So you’ve been let go from your job. Maybe it was a layoff, or maybe you were terminated. Now what are you supposed to do? It can happen to the best of us. You aren’t the first person, and certainly won’t be the last, to experience an employment discharge. Sometimes it can be expected, or maybe it hit you out of nowhere. While you may want to wallow in your sorrow, or only look at the negatives, it won’t help you feel better. The best thing you can do for your personal and professional well-being is to look forward.

We at Pascoe Workforce Solutions are here to help you do just that. Here are 5 Tips to Move On from an Employment Discharge:

Evaluate Your Experience

Being let go from a job unexpectedly can suddenly leave you with a lot of free time. Whether you’re considering jumping right back into the workforce or taking personal time for whatever reason, it’s a good idea to evaluate your past work experience.

Did you do something that prompted the being let go? If so, look at it as a learning experience, and be more cautious not to repeat the behavior at your next job. What did you like about the job? What didn’t you like? These are things to keep in mind during your upcoming job search, whenever it may be. Even if you were let go due to organizational downsizing or internal restructuring, it’s still in your best interest to decide what responsibilities you’d actually like to have in your next role, and what to stay away from.

Pick Up a Hobby

Have you always wanted to try something but felt like you didn’t have the time? Even though searching for a new job can be time consuming to the point where you feel that looking for a job is a job in itself, you’ll definitely have more time than you did working a 40+ hour work week. See the free time as a blessing to find a new hobby or revisit one you used to love before your schedule was built around your job. Or better yet, volunteer. Not only can you put the experience on your resume, but you’ll be helping out a cause you care about while feeling happier (and accomplished) in the process.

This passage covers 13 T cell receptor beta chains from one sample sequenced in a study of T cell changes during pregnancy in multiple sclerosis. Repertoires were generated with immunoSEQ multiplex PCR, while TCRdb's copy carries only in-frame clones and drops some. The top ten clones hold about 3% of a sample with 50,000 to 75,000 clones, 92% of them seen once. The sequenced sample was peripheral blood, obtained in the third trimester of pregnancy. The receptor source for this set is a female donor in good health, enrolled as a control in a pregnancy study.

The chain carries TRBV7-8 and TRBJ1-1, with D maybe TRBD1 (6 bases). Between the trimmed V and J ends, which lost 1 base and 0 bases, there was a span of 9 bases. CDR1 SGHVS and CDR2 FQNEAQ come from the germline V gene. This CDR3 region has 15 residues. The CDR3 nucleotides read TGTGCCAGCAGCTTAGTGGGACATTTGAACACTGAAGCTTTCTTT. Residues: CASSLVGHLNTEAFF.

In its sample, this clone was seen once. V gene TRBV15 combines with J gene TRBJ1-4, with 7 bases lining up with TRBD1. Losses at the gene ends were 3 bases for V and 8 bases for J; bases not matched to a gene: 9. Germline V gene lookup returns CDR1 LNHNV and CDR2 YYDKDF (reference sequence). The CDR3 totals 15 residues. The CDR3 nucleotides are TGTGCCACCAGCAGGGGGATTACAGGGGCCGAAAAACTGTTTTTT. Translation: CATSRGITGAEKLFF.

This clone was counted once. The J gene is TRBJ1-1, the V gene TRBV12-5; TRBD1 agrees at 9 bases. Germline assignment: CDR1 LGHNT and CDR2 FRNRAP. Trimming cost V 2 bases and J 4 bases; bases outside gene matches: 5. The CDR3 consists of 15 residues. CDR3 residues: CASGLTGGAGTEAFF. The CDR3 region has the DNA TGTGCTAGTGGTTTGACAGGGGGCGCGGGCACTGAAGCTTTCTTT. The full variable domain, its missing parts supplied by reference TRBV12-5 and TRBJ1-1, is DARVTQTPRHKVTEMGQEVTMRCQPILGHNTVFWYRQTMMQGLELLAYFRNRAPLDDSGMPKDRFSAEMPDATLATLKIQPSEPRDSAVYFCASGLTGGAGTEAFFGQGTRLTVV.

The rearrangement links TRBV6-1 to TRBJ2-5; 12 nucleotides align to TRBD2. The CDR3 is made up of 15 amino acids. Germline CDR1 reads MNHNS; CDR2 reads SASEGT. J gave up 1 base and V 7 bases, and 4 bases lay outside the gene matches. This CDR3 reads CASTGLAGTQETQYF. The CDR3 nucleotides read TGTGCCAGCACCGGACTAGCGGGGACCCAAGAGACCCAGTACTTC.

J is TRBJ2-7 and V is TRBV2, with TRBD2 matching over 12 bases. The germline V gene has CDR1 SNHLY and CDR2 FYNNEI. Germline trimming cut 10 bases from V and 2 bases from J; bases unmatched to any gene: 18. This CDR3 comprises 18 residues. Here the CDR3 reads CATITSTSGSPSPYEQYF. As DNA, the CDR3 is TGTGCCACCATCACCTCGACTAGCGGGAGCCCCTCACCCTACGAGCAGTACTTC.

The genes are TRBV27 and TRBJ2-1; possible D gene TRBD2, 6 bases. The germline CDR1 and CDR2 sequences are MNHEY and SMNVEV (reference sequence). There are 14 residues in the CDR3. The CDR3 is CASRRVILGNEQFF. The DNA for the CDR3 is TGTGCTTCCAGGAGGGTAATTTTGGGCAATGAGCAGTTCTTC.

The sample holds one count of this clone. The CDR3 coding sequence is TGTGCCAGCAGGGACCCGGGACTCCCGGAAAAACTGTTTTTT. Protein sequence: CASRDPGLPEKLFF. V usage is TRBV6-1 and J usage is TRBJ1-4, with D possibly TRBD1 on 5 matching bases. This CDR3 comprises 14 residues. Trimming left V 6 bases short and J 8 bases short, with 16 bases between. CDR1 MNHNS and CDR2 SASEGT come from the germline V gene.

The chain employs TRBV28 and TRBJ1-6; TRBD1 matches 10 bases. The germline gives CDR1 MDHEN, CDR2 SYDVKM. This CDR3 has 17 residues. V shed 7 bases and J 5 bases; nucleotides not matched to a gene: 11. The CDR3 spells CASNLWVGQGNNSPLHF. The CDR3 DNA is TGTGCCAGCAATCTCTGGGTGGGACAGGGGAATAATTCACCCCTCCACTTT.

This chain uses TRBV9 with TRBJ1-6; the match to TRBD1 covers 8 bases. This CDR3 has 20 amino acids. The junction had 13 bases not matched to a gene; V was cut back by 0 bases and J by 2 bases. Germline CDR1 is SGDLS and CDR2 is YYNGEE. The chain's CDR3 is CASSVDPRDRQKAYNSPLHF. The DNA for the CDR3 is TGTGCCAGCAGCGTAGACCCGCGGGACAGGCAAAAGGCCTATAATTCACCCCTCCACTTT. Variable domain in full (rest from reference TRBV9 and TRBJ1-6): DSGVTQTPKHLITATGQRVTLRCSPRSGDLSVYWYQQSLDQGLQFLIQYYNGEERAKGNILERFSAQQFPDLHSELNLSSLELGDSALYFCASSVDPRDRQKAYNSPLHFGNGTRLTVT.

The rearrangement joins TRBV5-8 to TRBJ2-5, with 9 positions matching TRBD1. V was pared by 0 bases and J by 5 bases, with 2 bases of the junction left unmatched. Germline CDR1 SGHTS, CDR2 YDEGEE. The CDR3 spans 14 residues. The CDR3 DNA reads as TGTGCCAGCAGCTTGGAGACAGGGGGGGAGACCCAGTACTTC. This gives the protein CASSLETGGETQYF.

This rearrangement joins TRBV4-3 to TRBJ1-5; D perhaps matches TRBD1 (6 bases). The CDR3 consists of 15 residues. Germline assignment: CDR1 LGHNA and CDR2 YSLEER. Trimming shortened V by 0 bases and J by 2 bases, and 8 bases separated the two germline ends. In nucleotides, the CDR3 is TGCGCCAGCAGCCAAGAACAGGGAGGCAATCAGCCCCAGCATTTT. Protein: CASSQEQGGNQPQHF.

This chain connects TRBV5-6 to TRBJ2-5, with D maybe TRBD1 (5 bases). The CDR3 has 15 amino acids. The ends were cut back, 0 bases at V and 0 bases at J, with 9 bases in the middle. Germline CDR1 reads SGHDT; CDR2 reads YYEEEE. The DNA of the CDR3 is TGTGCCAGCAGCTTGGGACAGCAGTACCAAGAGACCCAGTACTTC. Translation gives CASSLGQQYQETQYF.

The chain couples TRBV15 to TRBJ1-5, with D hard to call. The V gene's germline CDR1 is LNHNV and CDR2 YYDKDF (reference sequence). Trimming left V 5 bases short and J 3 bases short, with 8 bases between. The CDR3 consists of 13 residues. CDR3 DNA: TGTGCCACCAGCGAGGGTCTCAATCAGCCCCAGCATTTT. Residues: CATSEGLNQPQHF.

Refresh Your Skills

We previously talked about different ways education can benefit your job. You can take the time off from work as an opportunity to sharpen your skills – whether it’s for one course, a certification or more. While classes are rarely, if ever, free, it’s never a bad idea to invest in your education. Earning a certification can earn you a higher salary, and give you something to do while job searching.

Whether you choose a hobby, volunteering, or learning, you’ll have an answer when you’re inevitably asked what you did during your time of unemployment. Personal enrichment is generally thought of favorably, and will be much better received than talking about the latest happenings of daytime TV in your upcoming interviews.

Update Your Resume

You’ll be needing a resume to apply for open positions, and unless you’ve managed to update your resume consistently working at your previous job, you will need to adjust it accordingly to reflect your experience. Include all of your work history on your resume, including dates of employment. You don’t need to include the reason why you no longer work at each company, as it will likely come up in the interview.

Also be sure to include any volunteer experience, activities, and community involvement; especially if your involvement occurred during a gap of employment. Even if you weren’t paid for your participation, getting involved allows you to utilize your current skill set or develop new skills. For instance, coaching your child’s sports team demonstrates leadership, teamwork, and patience – skills many employers will be looking for.

Prepare for Interviews

While nobody wants to admit they were let go, the reason why you left your previous position is likely going to come up in interviews you have for any new position. Even if you don’t have to outwardly say the exact reason, it’s best not to lie to your interviewer in the event your potential new employer calls for a reference. While being honest about being let go may raise eyebrows, being caught in a lie will raise red flags that will hurt your chances of employment even worse.

If you haven’t interviewed for a job for many years, you may also want to brush up on your interview skills before going for an interview. You want to make the best impression on the interviewers, and being able to answer interview questions confidently without hesitation will do just that. Here are the most common questions you’re likely to be asked during a job interview. Also think of a few of your own questions to ask your interviewer.

 

Take your unexpected time off as a chance to evaluate your career goals and improve yourself to land the job of your dreams. Let Pascoe Workforce Solutions help you, and contact us today for full time and temporary opportunities in multiple industries.

 

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